How to Implement HR Outsourcing

Outsourcing part or all of your HR services can have many advantages, especially if you don’t have your own experts on staff. If you’ve decided that contracting out some of your HR work is right for your business, the next move is figuring out how to make it happen. Follow this guide for mastering the implementation process.

Starting Your Search

Before you can begin comparing candidates, you need to decide exactly what it is you’d like to hand off. The diversity of options available is one of the benefits of outsourcing. These options vary in cost and coverage.

Do you want to hire someone to handle every single part of your HR department? A professional employment organization (PEO) might be a good fit. In this arrangement, your workers technically become employees of the PEO for HR purposes, but they still work for you. That way, the PEO is in charge of all the HR administration, including health insurance and other workplace benefits. You’ll pay for the service, but they’re in charge of dealing with the insurers and managing the plans.

Do you want customized help for a specific goal, like designing your employee best practices and training? In this case, you could look for an HR consultant. They take care of these needs on a project-by-project basis.

Finally, if you’re looking for a more affordable solution to handle an ongoing task like payroll, HR software could be the way to go. Some HR software programs also offer live support for an additional cost.

Vetting the Candidates

A quick web search will show you plenty of options for all types of HR firms. To find the best fit for your organization, consider several factors, including:

  • Reputation. Has the company won any awards or been promoted in third-party articles for their services? Can they give you referrals from other businesses in your industry?
  • Services. Do they offer a wide range of HR services? It may be a good idea to use a firm that covers tasks beyond what you’re looking for right now. This way, you can easily add extra support in the future.
  • Employee benefits. If you work with a PEO, do they offer all the workplace benefits your employees expect, from health insurance to retirement planning? How do the prices compare to setting these benefits up yourself? Your PEO may offer a group discount since they’re covering so many employees between your company and their other clients.
  • Client turnover rate. Ask if the organization can provide this information. If customers are constantly leaving, take caution and ask for context.
  • Price. While price shouldn’t be the only factor — and in some cases cutting corners here could hurt the quality of services you receive — you should still seek out competitive pricing to maximize your budget.
  • Tech and customer support. If you’ll be using any type of HR software or other technical resources, request a demo to see how you and your team like it. You should also see what kind of support the HR firm offers. Is there a customer service line? Can they send someone to visit your organization?
  • Personal connection. While talking to different candidates, ask yourself whether you can picture working with each of them. They’re going to be a key partner going forward, including during stressful times. Will you get along?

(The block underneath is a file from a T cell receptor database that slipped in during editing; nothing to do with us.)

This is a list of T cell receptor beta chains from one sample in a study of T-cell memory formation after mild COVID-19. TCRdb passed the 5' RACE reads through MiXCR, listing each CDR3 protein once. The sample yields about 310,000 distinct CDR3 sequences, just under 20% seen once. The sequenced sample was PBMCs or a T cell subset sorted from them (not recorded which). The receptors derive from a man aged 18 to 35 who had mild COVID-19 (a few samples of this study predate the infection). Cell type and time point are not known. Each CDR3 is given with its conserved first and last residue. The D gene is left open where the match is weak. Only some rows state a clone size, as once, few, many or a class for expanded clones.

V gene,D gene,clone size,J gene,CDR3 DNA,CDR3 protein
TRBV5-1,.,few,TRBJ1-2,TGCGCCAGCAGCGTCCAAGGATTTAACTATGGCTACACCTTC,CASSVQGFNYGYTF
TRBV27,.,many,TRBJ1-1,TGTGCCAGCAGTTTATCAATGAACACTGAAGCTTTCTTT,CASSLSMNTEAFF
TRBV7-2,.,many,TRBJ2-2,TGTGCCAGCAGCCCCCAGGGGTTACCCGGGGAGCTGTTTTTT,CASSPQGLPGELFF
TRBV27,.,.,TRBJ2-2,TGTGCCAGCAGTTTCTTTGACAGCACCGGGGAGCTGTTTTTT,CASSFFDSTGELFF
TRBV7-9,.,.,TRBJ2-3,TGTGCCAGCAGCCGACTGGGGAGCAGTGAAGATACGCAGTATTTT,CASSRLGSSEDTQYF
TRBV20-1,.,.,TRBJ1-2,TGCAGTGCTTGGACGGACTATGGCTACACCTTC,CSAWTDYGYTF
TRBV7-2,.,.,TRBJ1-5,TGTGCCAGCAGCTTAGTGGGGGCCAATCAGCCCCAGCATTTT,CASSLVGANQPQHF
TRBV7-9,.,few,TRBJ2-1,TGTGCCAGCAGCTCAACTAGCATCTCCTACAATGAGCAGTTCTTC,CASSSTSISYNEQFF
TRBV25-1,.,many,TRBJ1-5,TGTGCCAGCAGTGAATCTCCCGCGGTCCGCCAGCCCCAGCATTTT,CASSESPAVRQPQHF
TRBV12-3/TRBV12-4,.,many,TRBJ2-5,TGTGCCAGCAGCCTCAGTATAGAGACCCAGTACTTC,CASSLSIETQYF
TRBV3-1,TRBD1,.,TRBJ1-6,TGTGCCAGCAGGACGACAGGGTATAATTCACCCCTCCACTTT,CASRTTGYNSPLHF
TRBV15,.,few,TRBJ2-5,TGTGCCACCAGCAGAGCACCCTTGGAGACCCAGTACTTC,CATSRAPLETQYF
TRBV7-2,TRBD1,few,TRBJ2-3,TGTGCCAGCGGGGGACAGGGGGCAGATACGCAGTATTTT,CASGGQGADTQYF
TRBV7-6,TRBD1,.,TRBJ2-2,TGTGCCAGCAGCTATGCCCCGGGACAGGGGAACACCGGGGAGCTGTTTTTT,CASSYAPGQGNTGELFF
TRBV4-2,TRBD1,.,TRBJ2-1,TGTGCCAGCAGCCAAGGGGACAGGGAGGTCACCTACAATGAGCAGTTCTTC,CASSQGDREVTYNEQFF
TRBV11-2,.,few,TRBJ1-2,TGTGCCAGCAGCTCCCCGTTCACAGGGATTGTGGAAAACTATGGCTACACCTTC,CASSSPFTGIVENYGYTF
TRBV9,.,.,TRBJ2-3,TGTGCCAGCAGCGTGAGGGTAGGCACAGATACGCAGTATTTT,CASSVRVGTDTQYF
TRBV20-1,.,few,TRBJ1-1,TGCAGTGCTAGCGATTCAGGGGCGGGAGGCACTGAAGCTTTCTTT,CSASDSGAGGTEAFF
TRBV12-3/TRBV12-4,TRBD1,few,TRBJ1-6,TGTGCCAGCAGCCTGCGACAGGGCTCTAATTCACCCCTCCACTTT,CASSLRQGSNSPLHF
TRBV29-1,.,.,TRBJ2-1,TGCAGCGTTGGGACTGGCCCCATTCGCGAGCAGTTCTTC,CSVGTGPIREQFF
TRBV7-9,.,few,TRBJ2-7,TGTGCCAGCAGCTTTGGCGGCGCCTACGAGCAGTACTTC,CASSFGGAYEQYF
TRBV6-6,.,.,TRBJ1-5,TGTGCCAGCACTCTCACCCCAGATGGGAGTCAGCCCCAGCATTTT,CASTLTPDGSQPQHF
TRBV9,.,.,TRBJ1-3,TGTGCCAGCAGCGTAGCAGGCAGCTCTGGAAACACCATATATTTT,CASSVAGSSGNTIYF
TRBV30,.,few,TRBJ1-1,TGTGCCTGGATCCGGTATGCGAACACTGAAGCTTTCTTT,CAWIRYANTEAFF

Onboarding Your HR Partner

When you partner with an outsourced HR firm, they will tell you what they need to get started. Expect to transfer over all documents related to whatever HR functions you want them to cover: payroll and tax forms, time-tracking documents, benefits information, your company’s existing rules and policies, your employee handbook and so on.

You should also provide input on your company’s culture and goals, especially if you’re contracting out any task that’s more than just crunching numbers. For example, if you’re trying to get help with hiring, you’ll want the organization to know what makes your organization unique so they can effectively develop job postings and find the right candidates. If you don’t give them your perspective, you won’t get the full benefit of their services.

Ultimately, the HR firm has been through this process many times before, and they should be able to tell you exactly what they need for a successful onboarding. It’s just up to you to make sure they get it.

Making the Most of Your Relationship

After you’ve started working with an HR firm or software solution, avoid the urge to completely wash your hands of whatever function they oversee. You should check in with the outsourced team to see how things are going at least quarterly. Ask whether they need anything else from your organization.

As the relationship continues, beware of outsourcing too many tasks. Just because you outsource part of your HR work doesn’t mean you have to loosen your grip on everything. You may still want to handle some work yourself or use your own HR staff for certain tasks. In general, generic tasks that most companies handle the same way — payroll, for instance — are simpler to outsource than tasks that are more unique to your organization, like finding ways to improve employee engagement.

If you’ve outsourced health insurance and other benefits, continue surveying employee satisfaction, just as if you were still running those programs yourself. While the PEO will be administering it, it’s up to you to determine whether or not your employees are happy with the package.

Ultimately, you should see your HR outsourcing firm as a partner. Both of your organizations rely on your mutual success, so it pays to lay the foundation needed to build a strong relationship together.

Stay up to date on the latest health care regulations and trends for your small business: Subscribe to our monthly newsletter.

COVID-19 Resources: Managing Your Business During a Crisis